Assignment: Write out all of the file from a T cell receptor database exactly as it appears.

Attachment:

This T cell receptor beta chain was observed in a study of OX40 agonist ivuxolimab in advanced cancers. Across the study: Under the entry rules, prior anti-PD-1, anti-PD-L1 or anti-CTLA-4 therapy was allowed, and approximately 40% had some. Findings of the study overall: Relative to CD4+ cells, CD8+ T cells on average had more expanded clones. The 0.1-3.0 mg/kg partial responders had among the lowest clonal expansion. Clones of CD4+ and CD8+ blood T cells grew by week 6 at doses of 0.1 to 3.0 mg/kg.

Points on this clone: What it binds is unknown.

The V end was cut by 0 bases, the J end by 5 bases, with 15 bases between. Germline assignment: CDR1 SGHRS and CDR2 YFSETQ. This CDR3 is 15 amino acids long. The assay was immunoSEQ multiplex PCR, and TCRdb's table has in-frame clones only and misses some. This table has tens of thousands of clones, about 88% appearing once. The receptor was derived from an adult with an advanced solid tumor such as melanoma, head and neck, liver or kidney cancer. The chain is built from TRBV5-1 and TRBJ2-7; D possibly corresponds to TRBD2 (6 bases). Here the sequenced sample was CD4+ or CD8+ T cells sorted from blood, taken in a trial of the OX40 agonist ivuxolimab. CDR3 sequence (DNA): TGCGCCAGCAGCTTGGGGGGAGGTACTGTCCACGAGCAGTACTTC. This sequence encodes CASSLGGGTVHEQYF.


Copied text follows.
This T cell receptor beta chain was observed in a study of OX40 agonist ivuxolimab in advanced cancers. Across the study: Under the entry rules, prior anti-PD-1, anti-PD-L1 or anti-CTLA-4 therapy was allowed, and approximately 40% had some. Findings of the study overall: Relative to CD4+ cells, CD8+ T cells on average had more expanded clones. The 0.1-3.0 mg/kg partial responders had among the lowest clonal expansion. Clones of CD4+ and CD8+ blood T cells grew by week 6 at doses of 0.1 to 3.0 mg/kg.

Points on this clone: What it binds is unknown.

The V end was cut by 0 bases, the J end by 5 bases, with 15 bases between. Germline assignment: CDR1 SGHRS and CDR2 YFSETQ. This CDR3 is 15 amino acids long. The assay was immunoSEQ multiplex PCR, and TCRdb's table has in-frame clones only and misses some. This table has tens of thousands of clones, about 88% appearing once. The receptor was derived from an adult with an advanced solid tumor such as melanoma, head and neck, liver or kidney cancer. The chain is built from TRBV5-1 and TRBJ2-7; D possibly corresponds to TRBD2 (6 bases). Here the sequenced sample was CD4+ or CD8+ T cells sorted from blood, taken in a trial of the OX40 agonist ivuxolimab. CDR3 sequence (DNA): TGCGCCAGCAGCTTGGGGGGAGGTACTGTCCACGAGCAGTACTTC. This sequence encodes CASSLGGGTVHEQYF.